Lec Dem – Dwitala Avadhanam

Smt. Suguna Purushothaman gave a very educative lecture demonstration on “Teaching and Practice of Dwitala Avadhanam” at The Music Academy, Chennai on 23rd Dec 2009. The very fact that Smt. Suguna made her students (K. Gayatri, Sharanya Krishnan and Nandini Sharma) perform most of the exercises was very encouraging to see. They assisted her ably in the demonstrations. This led Shri Pappu Venugopala Rao to remark – “We have so many Sugunas on stage!”. Kudos to K. Gayatri who did most of the demonstrations based in the more complex talams.

Here are some excerpts from the session based on the notes I took.


Avadhanam is the ability to do many things at the same time. There are many people who have done avadhAnam and have been called “avadhAnI”s. Dwitala avadhanam refers to putting two different talams simultaneously with both the hands for one song.

Smt. Suguna Purushothaman learnt this art from Shri Thinniyam Venkatarama Iyer.


  • The talams put on both hands should be different
  • Total count of the two talams should be the same
  • Any musical composition can be taken up – but it should be pleasant to hear.


Dwitala avadhanam can be performed by anyone with proper practice.

1)    There are basic exercises for laya while learning basic lessons of Carnatic music. These should be practised putting talam in both hands. This will help strengthen the talam/laya sense.

2)    Swaravali/ Sarali varisai should be practised starting with samam of the talam in one hand and at the same time starting after 0.25 beat from samam of the talam being put in the other hand. This should be repeated for a start after 0.50 and 0.75 beat from samam also in the other hand.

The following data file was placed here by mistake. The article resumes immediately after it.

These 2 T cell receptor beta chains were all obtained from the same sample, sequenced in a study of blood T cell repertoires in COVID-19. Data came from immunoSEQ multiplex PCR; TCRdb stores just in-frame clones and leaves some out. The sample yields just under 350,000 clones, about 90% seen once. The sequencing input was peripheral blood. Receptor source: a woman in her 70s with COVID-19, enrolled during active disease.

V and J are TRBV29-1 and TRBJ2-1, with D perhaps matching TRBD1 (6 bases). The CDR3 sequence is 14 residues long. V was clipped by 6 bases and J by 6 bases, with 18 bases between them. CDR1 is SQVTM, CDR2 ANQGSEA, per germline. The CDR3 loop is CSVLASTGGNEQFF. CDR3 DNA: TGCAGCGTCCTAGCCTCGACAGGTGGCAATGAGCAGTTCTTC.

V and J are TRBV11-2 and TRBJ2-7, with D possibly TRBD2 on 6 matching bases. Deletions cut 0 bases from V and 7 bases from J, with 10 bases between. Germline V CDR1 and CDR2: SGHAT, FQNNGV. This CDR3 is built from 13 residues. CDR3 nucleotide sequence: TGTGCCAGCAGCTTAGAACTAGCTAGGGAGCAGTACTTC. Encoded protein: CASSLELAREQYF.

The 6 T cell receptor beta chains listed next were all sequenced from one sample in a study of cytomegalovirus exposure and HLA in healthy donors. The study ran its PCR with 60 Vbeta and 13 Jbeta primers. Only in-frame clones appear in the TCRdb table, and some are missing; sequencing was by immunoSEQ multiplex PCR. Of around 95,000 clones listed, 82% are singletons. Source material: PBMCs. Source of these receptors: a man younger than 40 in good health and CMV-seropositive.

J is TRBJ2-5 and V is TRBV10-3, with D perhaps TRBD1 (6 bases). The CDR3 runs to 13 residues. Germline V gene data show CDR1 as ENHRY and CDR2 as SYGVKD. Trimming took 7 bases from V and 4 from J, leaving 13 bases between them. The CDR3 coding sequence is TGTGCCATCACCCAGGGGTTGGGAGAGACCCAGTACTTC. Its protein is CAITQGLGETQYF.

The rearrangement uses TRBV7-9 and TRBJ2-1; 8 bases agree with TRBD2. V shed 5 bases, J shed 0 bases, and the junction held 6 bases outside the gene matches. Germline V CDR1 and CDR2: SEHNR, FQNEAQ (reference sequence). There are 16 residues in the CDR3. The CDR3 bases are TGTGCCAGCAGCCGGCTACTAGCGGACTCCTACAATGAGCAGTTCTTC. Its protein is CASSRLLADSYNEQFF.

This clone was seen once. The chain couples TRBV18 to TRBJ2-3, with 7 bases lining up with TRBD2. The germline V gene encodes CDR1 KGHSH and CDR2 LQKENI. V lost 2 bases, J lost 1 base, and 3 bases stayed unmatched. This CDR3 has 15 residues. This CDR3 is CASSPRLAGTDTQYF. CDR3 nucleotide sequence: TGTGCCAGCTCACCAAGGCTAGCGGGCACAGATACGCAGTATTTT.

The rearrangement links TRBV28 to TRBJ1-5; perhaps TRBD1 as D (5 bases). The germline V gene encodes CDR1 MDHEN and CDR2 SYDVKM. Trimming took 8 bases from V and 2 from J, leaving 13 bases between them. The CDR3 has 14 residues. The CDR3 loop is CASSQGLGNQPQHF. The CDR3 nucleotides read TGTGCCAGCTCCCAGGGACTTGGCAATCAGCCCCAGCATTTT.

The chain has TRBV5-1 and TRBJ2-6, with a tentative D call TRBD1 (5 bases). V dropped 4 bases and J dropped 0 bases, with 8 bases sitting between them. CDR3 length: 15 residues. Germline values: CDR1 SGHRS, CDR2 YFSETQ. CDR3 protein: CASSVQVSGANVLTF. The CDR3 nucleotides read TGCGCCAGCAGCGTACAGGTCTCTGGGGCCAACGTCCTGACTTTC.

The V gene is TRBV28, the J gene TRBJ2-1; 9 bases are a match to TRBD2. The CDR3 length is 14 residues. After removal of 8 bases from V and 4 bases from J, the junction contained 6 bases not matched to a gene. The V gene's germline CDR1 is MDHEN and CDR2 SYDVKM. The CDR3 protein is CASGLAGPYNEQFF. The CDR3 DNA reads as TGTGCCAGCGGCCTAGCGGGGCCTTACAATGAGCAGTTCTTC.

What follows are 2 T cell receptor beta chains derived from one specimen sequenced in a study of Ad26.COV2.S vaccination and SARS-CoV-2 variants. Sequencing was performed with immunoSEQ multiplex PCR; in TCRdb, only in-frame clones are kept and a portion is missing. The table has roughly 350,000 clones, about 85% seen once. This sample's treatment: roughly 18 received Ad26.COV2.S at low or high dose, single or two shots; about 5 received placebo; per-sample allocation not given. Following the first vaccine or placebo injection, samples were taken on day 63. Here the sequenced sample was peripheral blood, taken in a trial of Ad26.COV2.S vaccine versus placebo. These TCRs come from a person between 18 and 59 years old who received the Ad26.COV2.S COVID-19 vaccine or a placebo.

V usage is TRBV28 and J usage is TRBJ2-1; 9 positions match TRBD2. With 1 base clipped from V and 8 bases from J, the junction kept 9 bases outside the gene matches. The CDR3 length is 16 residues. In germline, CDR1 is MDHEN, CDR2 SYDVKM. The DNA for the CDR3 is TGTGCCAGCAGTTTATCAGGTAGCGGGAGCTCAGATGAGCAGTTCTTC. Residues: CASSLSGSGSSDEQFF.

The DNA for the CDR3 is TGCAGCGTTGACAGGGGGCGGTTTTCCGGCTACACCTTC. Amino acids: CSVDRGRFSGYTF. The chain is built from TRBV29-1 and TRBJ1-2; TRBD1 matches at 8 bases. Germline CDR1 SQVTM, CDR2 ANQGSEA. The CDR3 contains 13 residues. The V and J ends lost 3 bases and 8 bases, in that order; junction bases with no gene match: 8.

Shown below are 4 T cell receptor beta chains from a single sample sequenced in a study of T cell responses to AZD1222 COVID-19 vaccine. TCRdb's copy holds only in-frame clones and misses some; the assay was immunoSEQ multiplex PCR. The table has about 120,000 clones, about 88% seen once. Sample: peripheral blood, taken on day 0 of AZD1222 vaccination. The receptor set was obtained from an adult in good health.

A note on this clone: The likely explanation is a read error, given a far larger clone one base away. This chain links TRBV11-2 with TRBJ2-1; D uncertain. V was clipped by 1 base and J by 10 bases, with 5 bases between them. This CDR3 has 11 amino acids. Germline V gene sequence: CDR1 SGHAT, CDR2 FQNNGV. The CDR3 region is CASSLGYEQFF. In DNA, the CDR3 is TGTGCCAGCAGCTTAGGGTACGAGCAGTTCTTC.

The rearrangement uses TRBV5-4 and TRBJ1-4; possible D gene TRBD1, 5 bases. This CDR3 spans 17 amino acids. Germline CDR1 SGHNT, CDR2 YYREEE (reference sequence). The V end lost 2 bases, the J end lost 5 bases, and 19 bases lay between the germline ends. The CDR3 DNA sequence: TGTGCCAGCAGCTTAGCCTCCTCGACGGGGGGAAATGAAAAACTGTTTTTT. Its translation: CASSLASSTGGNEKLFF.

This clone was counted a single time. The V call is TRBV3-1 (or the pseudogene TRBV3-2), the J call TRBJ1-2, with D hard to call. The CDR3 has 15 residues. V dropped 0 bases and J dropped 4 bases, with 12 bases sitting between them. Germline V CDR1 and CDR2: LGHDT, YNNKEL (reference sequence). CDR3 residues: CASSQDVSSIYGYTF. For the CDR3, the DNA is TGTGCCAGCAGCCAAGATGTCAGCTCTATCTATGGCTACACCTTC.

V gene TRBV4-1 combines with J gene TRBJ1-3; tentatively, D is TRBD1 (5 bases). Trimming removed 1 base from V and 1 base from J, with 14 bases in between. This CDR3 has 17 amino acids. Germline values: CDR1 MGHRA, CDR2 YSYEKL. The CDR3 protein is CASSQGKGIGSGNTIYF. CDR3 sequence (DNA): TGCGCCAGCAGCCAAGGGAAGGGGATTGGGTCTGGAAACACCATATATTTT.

3)    Sapta tala alankarams should be sung in different kalams (speeds) while maintaining the same talam. Then they should be sung with two different talams in the two hands.

The following alankarams were demonstrated:

  • S R G S R G M | R G M R G M P | … – Tisra Triputa – in 3 kAlams/ speeds
  • 6 beats – S R S R G M | R G R G M P | … – Chatusra Rupakam in one hand and the usual way Rupakam is put these days (2 claps and one wave – hereafter referred to as Rupaka Chapu for the purpose of this post) on the other hand
  • 10 beats – S R G S R S R G M , | R G M R G R G M P , | … – Misra Jampa in one hand and Chatusra Matya in the other
  • 10 beats – S R G S R S R G M , | R G M R G R G M P , |  … – Tisra Ata in one hand and Misra Jampa in the other – 2 kalams
  • 14 beats – S R , G , S , R G , M , M , | R G , M , R , G M , P , P , | … – Kanda Ata in one hand and Tisra Triputa in the other
  • 14 beats – S R , G , S , R G , M , M , | R G , M , R , G M , P , P , | … – Kanda Ata in one hand and Chatusra Dhruva in the other
  • 14 beats – S R G M G R S R G R S R G M | R G M P M G R G M G R G M P | … – Chatusra Dhruva in one hand and Tisra Triputa in the other

4)    One can also try interchanging the talams being put on both hands i.e., if talam A was being put by the left hand and talam B by the right hand, one can also try singing the same exercise with talam B now being put by the left hand and talam A by the right hand. Smt. Suguna said that Shri Semmangudi Srinivasa Iyer, while hearing her demonstrate the technique when she was young, asked her if she can interchange the talams and demonstrate. She was able to do it easily as she had already tried the same in her practice sessions.

5)    Varnams can be practised the same way. All adi talam varnams should be sung with tisram done to get a good grip over the talam in tisra gati.

  • KANDAM – Portions from the varNam viribONi (kEdAragauLa) were sung with Misra Jampa in one hand and Adi Talam Kanda Gati in the other
  • MISRAM – Portions from the varNam vanajAkSi (kalyANi) were sung with Kanda Ata in one hand and Adi Talam Misra Gati in the other in 2 kAlams. They were also demonstrated with Kanda Ata in one hand and Tisra Triputa in the other